Jan. 21, 2020

Haskayne researcher included in 2019 list of highly cited researchers from across the globe

Jess Chua acknowledged for his research in family business and entrepreneurship over the past decade
Jess Chua

Jess Chua has made the list of highly cited researchers in the world for the past 10 years.

Haskayne School of Business

As we enter a new decade, many are reflecting on what has happened in the past 10 years. Dr. Jess Chua, PhD, professor emeritus of finance and family business governance in the Haskayne School of Business, can add another accomplishment as he starts 2020. He has made the list of highly cited researchers in the world for the past 10 years (2008-2018) in the category of Economics and Business.

The list, produced by the Web of Science Group, identifies natural and social scientists who produced multiple papers ranking in the top one per cent by citations for their field and year of publication, demonstrating significant research influence among their peers. This year, the list includes 6,217 Highly Cited Researchers in various fields from nearly 60 nations. In Canada, 183 researchers made the list.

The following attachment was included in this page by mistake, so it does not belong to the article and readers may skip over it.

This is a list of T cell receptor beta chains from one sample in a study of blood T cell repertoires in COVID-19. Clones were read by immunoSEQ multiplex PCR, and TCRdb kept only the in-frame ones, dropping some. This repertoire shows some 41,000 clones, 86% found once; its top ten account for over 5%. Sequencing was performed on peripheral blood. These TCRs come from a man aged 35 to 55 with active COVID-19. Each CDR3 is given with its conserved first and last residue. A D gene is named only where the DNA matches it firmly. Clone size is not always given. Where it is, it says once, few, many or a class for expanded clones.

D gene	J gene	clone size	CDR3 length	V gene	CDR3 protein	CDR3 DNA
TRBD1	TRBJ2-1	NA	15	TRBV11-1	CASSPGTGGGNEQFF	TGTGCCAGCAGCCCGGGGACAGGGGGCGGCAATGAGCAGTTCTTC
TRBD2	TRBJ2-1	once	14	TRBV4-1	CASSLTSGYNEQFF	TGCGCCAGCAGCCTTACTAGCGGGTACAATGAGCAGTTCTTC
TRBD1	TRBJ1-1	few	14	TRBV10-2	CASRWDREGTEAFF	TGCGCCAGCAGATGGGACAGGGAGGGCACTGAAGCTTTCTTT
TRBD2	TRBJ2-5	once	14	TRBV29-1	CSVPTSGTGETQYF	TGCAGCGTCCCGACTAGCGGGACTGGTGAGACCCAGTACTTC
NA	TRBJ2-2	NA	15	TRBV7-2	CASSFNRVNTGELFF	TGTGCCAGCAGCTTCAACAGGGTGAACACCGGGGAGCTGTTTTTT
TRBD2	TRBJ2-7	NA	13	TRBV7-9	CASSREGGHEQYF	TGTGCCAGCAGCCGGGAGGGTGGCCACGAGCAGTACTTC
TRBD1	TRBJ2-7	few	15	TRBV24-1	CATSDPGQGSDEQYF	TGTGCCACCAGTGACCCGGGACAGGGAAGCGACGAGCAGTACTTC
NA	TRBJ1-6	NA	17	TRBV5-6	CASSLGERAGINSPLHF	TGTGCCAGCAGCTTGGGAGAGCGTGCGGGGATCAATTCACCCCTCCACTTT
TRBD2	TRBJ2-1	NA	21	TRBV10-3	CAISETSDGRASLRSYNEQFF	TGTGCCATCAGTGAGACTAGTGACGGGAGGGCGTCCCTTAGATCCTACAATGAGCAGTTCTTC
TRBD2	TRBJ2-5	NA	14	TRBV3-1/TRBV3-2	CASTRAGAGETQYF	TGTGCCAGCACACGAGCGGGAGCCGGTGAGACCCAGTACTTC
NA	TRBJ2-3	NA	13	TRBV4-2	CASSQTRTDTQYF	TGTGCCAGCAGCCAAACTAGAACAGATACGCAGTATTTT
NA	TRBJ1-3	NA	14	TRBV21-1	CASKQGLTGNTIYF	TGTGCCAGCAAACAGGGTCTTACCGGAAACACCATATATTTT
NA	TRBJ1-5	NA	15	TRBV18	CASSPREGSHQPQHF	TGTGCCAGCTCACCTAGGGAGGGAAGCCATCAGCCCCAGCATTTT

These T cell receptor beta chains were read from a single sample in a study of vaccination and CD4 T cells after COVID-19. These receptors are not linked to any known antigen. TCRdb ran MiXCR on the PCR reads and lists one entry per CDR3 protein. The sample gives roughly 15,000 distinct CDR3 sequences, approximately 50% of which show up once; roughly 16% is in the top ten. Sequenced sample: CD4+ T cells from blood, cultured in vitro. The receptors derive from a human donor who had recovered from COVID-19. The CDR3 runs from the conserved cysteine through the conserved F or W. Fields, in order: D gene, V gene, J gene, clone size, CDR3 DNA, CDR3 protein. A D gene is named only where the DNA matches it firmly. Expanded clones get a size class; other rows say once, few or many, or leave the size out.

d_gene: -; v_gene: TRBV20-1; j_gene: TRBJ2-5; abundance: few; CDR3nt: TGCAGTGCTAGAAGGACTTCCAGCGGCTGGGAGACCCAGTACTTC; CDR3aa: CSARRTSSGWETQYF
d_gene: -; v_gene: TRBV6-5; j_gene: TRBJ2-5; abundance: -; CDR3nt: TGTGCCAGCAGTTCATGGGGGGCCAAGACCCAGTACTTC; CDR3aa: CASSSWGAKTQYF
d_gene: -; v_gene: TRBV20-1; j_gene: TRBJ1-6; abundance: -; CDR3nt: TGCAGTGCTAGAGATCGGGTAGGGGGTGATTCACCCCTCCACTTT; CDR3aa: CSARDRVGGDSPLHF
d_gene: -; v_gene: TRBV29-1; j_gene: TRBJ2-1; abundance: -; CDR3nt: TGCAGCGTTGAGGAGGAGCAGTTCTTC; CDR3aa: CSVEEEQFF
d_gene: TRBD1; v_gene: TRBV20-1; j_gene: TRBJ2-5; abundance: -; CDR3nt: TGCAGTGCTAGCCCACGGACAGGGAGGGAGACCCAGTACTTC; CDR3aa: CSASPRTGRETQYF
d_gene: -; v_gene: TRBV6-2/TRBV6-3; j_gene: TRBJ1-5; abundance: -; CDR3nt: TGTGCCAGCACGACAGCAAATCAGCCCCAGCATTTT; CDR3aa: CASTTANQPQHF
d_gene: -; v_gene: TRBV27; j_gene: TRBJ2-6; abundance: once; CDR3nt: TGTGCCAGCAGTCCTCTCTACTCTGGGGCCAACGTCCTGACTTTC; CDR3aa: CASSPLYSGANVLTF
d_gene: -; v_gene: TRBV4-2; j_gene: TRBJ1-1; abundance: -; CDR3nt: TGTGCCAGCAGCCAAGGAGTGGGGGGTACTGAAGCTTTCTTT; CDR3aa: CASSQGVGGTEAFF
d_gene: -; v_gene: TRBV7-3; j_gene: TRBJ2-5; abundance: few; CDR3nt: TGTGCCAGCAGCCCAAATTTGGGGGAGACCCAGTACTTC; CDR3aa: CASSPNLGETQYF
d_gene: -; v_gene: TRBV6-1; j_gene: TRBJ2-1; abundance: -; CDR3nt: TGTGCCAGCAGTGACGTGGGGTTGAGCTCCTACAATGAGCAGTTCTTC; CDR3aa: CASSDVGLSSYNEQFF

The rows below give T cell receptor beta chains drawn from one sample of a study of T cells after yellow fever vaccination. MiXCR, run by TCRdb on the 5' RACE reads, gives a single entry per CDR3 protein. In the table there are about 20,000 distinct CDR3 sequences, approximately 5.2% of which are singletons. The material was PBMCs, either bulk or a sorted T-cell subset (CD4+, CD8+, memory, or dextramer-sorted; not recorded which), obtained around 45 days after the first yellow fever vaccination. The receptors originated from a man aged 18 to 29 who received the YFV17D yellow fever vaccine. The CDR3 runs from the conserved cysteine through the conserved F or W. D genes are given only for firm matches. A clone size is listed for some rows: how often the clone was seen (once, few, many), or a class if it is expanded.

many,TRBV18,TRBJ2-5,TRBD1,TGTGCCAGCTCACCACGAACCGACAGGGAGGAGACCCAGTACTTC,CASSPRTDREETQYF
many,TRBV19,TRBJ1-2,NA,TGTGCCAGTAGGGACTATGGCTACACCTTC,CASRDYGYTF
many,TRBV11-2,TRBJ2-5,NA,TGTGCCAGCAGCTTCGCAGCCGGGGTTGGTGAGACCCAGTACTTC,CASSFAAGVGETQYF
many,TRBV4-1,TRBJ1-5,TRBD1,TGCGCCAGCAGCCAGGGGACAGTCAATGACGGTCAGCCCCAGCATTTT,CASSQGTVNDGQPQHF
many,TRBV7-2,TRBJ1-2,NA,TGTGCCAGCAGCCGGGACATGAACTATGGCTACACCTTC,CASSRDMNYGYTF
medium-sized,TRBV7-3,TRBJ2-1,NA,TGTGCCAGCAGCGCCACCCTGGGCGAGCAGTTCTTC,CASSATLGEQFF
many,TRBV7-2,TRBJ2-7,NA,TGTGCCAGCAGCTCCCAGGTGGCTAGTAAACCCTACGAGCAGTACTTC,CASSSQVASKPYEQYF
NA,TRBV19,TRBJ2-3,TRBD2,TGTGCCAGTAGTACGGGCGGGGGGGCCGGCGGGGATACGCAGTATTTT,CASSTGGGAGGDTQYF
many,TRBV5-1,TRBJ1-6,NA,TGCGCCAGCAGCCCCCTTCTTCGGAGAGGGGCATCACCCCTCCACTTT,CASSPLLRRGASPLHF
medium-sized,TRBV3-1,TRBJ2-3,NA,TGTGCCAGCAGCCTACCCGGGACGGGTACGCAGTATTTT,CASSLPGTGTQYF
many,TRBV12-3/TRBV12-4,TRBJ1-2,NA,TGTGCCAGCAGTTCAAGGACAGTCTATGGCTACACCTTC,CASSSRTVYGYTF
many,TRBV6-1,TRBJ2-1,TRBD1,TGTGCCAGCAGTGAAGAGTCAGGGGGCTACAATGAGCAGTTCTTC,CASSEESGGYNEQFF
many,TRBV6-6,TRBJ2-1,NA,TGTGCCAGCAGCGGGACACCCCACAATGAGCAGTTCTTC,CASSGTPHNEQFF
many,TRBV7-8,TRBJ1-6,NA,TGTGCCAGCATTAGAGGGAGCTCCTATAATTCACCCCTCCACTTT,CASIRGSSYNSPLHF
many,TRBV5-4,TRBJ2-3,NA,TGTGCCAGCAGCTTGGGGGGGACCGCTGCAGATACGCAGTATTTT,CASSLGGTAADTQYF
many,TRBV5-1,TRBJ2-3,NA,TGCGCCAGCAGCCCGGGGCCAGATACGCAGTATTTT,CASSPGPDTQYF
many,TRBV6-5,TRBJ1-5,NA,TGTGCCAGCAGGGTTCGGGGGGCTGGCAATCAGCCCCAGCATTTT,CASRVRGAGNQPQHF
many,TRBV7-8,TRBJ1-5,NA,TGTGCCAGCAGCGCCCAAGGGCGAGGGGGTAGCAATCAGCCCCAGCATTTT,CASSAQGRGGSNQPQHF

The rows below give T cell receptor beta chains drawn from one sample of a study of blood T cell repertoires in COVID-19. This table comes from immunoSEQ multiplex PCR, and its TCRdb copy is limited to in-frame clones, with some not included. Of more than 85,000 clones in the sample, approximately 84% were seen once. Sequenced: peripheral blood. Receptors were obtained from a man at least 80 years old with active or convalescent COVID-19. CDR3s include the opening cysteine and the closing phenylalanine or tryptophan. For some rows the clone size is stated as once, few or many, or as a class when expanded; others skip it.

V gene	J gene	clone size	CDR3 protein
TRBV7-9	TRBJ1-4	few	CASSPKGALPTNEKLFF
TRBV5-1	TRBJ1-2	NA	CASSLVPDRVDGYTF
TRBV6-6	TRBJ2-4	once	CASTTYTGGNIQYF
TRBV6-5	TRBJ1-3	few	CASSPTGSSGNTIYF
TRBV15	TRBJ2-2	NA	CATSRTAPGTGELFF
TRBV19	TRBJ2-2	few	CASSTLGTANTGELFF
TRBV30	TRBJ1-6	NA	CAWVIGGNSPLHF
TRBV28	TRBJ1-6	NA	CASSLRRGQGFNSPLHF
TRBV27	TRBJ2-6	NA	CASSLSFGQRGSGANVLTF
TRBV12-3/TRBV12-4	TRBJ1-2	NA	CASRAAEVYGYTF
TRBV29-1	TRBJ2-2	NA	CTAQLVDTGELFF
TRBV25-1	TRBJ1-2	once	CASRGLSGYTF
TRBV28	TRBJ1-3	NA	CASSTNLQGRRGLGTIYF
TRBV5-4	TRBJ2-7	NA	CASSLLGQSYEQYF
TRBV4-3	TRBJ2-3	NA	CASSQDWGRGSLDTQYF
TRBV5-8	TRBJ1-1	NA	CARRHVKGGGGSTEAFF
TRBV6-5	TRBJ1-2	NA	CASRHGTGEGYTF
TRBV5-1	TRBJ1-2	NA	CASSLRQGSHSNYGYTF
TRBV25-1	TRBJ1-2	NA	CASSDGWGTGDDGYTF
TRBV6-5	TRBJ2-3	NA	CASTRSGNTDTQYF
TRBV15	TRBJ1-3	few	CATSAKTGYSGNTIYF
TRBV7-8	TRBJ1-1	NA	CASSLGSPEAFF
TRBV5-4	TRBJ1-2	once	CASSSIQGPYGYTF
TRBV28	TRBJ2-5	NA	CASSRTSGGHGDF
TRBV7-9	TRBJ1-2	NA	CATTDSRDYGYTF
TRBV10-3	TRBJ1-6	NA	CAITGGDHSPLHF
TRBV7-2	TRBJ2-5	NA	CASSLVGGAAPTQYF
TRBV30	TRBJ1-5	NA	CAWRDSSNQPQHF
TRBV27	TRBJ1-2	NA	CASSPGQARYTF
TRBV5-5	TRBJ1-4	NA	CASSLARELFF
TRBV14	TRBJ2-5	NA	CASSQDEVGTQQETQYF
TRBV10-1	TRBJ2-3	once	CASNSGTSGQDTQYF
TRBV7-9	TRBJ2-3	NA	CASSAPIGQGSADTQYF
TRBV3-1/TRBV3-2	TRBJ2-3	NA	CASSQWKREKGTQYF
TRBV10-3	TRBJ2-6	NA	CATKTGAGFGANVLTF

“We are so proud of Jess’s work and the difference he is making in his field. We extend congratulations on this great accomplishment,” says Dr. Yrjo Koskinen, associate dean research and professor of finance at the Haskayne School of Business. “To have a Haskayne professor recognized as a most-cited researcher is a great honour — only four Canada-based researchers made the list in business and economics. We are continuing to create an environment at our business school where our team contributes to knowledge that influences the practice of management. “

Chua began studying family business and entrepreneurship in the 1990s. His research has helped to establish how and why family firms, the most ubiquitous form of business organizations, are different than firms without family involvement in goals, resources and governance styles. According to Google Scholar, citations of Chua’s work have been increasing, reaching over 2,000 times per year in the past four years.

“Business scholars ignored family firms during the mid-20th century because they believed that family firms would disappear and be replaced by the publicly held corporations. This has clearly not happened,” says Chua. “My interest in understanding family firms extends beyond intellectual curiosity. I believe that our democracies need successful family firms because people with financial independence are more likely to feel secure in publicly expressing their opinions about our society.”

He also won the 2018 Greif Research Impact Award for the most impactful entrepreneurship articles since publication five years ago. This paper examined why firms pursue family-centred non-economic goals.